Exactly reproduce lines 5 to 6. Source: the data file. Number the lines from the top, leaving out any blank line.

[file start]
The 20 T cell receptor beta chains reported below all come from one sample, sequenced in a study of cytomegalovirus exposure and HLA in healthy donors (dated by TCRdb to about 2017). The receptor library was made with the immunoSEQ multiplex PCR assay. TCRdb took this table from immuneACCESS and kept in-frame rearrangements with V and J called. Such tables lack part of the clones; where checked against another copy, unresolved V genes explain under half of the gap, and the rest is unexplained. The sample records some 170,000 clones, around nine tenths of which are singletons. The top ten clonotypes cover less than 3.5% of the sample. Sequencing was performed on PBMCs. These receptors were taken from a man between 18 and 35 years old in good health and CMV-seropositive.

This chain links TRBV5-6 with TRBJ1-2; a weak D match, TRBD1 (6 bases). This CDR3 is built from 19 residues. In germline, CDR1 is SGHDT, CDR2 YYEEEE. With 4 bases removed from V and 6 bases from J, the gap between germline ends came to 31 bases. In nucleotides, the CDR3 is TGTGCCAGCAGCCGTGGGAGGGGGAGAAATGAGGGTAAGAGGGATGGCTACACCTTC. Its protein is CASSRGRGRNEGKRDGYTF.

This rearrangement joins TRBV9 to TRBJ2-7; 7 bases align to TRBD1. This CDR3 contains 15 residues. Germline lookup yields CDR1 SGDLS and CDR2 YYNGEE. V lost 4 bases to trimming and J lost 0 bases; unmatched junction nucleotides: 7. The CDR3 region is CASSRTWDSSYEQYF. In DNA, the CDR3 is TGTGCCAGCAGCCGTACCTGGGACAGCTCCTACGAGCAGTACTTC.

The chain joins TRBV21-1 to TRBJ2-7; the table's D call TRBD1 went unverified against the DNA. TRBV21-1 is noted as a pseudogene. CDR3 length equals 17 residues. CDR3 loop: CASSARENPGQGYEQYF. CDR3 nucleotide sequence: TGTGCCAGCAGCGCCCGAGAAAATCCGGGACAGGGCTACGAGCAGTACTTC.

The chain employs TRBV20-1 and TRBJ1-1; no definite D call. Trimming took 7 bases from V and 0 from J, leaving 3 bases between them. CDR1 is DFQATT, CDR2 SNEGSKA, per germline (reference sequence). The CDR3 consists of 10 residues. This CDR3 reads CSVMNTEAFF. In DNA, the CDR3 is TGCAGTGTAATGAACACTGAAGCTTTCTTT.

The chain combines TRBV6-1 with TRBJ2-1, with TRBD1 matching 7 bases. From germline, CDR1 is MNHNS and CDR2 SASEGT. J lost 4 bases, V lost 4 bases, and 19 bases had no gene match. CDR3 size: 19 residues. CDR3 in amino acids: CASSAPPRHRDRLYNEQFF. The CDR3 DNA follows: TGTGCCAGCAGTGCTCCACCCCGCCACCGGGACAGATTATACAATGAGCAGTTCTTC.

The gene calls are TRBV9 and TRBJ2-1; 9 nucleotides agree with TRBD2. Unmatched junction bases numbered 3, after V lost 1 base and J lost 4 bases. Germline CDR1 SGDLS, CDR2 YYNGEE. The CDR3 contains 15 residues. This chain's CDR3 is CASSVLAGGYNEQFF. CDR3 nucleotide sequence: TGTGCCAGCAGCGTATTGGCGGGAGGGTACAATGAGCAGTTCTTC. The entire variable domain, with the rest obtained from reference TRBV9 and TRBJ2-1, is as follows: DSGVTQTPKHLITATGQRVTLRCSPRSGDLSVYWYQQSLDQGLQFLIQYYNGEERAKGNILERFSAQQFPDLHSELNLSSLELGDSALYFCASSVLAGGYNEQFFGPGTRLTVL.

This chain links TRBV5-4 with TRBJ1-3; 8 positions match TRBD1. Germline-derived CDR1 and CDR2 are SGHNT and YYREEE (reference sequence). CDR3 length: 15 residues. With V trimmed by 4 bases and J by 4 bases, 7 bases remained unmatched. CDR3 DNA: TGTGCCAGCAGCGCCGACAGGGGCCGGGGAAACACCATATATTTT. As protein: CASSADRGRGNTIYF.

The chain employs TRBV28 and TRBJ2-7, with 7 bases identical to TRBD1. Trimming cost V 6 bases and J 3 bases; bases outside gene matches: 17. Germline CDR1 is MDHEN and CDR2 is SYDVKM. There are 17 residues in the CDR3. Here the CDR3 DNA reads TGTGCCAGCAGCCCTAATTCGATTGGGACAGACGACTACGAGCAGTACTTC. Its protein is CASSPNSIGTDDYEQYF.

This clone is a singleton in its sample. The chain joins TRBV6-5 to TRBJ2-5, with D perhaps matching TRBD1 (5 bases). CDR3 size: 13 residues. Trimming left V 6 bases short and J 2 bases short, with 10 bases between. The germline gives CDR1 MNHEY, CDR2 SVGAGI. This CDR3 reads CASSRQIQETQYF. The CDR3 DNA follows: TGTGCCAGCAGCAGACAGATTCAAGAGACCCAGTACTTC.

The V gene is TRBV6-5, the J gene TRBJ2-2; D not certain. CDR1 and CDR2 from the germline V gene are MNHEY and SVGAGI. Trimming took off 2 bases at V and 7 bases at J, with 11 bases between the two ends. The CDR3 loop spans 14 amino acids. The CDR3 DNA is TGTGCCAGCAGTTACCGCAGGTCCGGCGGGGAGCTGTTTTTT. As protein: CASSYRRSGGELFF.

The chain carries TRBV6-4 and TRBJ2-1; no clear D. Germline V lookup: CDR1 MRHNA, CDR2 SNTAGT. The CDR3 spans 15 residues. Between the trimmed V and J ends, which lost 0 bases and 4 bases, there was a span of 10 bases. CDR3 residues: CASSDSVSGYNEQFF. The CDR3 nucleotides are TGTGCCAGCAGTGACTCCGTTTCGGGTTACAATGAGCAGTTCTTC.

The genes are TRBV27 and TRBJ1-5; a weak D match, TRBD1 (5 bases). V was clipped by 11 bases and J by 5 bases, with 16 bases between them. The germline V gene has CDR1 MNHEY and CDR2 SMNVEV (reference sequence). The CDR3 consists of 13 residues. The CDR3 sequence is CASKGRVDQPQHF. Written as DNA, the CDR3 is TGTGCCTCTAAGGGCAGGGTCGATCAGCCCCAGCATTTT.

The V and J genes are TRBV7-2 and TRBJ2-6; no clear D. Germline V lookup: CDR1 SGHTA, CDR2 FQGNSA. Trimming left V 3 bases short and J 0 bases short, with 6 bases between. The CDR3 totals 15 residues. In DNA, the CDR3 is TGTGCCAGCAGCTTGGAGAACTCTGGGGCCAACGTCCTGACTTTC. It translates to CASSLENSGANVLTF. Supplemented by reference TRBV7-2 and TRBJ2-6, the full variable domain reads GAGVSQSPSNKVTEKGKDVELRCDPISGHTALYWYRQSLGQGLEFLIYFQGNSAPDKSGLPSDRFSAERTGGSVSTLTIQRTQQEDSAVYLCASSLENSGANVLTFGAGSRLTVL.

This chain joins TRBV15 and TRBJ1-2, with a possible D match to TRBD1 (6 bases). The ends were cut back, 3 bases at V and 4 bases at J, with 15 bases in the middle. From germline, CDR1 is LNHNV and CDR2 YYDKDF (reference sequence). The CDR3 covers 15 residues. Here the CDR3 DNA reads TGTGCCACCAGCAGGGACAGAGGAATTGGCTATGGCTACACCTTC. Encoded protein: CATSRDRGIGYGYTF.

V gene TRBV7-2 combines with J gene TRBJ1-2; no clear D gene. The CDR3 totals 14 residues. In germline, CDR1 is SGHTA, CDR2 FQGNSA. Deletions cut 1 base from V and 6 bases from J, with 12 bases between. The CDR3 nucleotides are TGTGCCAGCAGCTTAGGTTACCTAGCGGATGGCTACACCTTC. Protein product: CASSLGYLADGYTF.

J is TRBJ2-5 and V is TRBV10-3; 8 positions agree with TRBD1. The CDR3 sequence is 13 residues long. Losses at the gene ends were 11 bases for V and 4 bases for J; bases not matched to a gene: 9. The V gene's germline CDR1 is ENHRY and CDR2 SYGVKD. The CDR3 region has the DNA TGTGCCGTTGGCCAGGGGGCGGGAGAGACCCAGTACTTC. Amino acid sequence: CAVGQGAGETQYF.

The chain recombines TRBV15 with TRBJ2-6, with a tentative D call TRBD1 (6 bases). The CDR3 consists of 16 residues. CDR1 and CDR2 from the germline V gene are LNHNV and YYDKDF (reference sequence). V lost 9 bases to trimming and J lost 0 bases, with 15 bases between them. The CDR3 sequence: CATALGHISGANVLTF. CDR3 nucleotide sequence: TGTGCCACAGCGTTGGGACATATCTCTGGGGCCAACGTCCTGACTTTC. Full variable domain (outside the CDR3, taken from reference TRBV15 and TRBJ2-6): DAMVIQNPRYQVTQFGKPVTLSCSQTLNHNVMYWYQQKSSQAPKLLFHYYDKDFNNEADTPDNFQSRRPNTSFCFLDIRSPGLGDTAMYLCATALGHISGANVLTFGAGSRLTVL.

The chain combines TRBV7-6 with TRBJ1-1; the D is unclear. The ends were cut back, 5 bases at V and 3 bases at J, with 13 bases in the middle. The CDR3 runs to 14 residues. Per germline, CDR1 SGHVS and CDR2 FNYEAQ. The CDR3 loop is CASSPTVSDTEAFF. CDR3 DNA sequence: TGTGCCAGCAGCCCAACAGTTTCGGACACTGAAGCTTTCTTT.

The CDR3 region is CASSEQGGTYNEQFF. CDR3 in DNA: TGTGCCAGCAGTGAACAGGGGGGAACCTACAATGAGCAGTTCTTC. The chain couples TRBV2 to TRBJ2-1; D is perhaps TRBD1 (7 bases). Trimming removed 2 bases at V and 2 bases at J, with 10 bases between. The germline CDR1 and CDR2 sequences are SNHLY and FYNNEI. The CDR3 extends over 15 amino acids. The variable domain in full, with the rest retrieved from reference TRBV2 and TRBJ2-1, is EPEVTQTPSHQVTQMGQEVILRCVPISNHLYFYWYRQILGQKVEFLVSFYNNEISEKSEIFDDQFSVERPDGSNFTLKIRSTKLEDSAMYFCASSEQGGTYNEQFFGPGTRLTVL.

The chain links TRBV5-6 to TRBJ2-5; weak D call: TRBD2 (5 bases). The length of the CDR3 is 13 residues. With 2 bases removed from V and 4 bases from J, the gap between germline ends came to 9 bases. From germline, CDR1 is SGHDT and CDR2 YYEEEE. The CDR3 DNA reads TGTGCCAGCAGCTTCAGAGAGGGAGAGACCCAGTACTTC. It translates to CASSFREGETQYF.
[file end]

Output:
The chain employs TRBV20-1 and TRBJ1-1; no definite D call. Trimming took 7 bases from V and 0 from J, leaving 3 bases between them. CDR1 is DFQATT, CDR2 SNEGSKA, per germline (reference sequence). The CDR3 consists of 10 residues. This CDR3 reads CSVMNTEAFF. In DNA, the CDR3 is TGCAGTGTAATGAACACTGAAGCTTTCTTT.

The chain combines TRBV6-1 with TRBJ2-1, with TRBD1 matching 7 bases. From germline, CDR1 is MNHNS and CDR2 SASEGT. J lost 4 bases, V lost 4 bases, and 19 bases had no gene match. CDR3 size: 19 residues. CDR3 in amino acids: CASSAPPRHRDRLYNEQFF. The CDR3 DNA follows: TGTGCCAGCAGTGCTCCACCCCGCCACCGGGACAGATTATACAATGAGCAGTTCTTC.